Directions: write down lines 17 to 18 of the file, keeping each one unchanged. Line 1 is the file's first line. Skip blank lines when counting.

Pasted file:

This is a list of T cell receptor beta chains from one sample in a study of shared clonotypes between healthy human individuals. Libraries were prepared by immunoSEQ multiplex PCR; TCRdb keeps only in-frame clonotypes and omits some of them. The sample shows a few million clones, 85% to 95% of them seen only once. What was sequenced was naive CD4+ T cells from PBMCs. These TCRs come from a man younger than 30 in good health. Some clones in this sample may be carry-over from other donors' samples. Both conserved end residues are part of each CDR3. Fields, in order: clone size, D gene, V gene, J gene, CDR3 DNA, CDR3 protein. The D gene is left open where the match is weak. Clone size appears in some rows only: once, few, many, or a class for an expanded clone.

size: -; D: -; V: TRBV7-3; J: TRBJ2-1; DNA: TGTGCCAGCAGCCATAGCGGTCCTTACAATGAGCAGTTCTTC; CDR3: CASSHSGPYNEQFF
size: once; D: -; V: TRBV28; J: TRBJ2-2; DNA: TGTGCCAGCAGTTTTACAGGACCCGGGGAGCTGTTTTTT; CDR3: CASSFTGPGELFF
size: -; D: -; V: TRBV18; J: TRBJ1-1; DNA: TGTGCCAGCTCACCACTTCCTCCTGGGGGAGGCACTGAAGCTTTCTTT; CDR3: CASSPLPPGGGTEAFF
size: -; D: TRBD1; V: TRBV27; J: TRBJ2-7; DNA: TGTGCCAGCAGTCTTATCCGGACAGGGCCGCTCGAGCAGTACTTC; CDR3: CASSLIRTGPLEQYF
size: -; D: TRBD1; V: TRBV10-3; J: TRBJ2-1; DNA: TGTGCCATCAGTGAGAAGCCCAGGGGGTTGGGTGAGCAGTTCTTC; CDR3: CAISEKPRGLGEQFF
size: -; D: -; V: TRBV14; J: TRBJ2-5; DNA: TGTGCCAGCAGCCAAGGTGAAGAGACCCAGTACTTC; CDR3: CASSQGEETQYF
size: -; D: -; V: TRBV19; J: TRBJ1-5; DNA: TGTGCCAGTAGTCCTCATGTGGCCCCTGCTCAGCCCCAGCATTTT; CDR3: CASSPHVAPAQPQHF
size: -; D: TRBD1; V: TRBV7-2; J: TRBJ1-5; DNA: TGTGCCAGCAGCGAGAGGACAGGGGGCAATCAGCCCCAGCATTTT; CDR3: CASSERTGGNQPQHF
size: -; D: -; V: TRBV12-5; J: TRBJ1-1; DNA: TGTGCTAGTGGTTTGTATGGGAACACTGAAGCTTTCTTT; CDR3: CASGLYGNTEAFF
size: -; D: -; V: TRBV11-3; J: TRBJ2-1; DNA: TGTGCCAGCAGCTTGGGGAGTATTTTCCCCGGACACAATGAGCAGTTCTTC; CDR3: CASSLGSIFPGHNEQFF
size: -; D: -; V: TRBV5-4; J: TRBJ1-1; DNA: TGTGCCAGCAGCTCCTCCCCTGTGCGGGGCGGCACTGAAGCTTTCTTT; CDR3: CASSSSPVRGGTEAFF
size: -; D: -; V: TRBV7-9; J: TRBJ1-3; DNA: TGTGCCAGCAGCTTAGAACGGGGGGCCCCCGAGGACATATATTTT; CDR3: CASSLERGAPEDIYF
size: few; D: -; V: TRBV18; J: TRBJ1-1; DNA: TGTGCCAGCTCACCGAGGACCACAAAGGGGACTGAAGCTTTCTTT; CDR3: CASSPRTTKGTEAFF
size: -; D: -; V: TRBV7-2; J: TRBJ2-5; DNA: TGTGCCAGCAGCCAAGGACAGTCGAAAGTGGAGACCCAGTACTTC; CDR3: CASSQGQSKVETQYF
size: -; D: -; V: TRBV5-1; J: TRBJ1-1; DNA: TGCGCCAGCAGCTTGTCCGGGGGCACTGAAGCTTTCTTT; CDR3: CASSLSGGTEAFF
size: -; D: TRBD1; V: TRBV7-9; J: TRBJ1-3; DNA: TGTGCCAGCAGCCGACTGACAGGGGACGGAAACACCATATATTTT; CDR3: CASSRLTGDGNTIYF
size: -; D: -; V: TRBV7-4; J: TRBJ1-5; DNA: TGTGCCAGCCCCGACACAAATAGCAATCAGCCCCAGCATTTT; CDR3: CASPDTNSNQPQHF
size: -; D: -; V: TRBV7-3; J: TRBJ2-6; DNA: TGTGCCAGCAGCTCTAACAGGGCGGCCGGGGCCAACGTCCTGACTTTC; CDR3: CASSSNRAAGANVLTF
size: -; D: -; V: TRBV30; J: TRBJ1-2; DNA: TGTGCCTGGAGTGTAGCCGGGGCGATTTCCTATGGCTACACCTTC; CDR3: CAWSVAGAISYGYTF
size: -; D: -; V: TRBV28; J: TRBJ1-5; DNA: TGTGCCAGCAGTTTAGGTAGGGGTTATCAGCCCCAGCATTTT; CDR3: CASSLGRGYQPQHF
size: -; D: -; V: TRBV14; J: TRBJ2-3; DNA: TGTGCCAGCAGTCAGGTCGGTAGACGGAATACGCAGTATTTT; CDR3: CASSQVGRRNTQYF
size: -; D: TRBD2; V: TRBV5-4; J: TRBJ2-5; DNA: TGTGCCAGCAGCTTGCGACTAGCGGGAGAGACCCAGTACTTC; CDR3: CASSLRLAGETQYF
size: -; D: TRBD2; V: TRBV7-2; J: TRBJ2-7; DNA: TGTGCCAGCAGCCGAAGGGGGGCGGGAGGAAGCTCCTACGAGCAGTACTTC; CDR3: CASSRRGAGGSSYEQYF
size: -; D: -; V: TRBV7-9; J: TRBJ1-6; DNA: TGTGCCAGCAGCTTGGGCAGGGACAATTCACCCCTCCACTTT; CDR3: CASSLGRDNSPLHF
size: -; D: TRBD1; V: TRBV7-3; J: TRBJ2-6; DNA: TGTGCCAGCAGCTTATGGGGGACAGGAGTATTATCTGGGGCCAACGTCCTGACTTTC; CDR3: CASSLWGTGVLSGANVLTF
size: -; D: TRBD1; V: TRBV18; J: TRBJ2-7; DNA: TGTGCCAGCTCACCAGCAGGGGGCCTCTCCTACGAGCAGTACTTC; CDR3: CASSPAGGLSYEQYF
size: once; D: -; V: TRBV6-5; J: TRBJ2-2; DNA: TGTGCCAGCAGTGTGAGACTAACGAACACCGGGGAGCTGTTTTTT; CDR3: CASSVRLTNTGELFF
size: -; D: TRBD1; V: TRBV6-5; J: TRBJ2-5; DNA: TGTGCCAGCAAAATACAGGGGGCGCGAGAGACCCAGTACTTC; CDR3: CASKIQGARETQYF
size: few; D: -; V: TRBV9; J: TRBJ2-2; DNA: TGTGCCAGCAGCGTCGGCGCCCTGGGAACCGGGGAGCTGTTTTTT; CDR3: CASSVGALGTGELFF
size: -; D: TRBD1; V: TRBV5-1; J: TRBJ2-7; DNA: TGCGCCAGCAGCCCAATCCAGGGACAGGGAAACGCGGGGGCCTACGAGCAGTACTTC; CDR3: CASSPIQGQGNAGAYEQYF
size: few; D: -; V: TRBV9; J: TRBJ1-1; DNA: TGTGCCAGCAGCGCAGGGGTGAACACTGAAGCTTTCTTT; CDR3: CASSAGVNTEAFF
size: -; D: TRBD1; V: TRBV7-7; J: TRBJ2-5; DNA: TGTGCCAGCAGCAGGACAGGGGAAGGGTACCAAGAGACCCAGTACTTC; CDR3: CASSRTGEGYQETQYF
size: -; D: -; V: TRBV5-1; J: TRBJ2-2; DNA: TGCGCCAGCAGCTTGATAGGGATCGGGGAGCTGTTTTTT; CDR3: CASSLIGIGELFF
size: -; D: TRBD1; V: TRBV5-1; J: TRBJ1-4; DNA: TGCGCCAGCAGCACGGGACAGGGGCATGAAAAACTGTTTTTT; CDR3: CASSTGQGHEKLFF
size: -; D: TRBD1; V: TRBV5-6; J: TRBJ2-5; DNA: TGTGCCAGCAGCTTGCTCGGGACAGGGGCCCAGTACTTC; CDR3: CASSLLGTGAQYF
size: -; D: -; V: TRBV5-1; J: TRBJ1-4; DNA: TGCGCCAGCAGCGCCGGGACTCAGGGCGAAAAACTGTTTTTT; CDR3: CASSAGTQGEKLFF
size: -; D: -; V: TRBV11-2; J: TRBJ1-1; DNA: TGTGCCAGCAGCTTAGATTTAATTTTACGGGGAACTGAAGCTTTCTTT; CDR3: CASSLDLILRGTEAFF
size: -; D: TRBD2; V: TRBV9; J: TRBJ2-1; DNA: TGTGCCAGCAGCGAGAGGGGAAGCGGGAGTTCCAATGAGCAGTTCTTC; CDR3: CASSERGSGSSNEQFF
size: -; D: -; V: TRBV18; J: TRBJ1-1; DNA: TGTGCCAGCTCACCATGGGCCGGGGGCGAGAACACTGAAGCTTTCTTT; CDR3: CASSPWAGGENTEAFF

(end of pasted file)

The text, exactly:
size: -; D: TRBD1; V: TRBV7-9; J: TRBJ1-3; DNA: TGTGCCAGCAGCCGACTGACAGGGGACGGAAACACCATATATTTT; CDR3: CASSRLTGDGNTIYF
size: -; D: -; V: TRBV7-4; J: TRBJ1-5; DNA: TGTGCCAGCCCCGACACAAATAGCAATCAGCCCCAGCATTTT; CDR3: CASPDTNSNQPQHF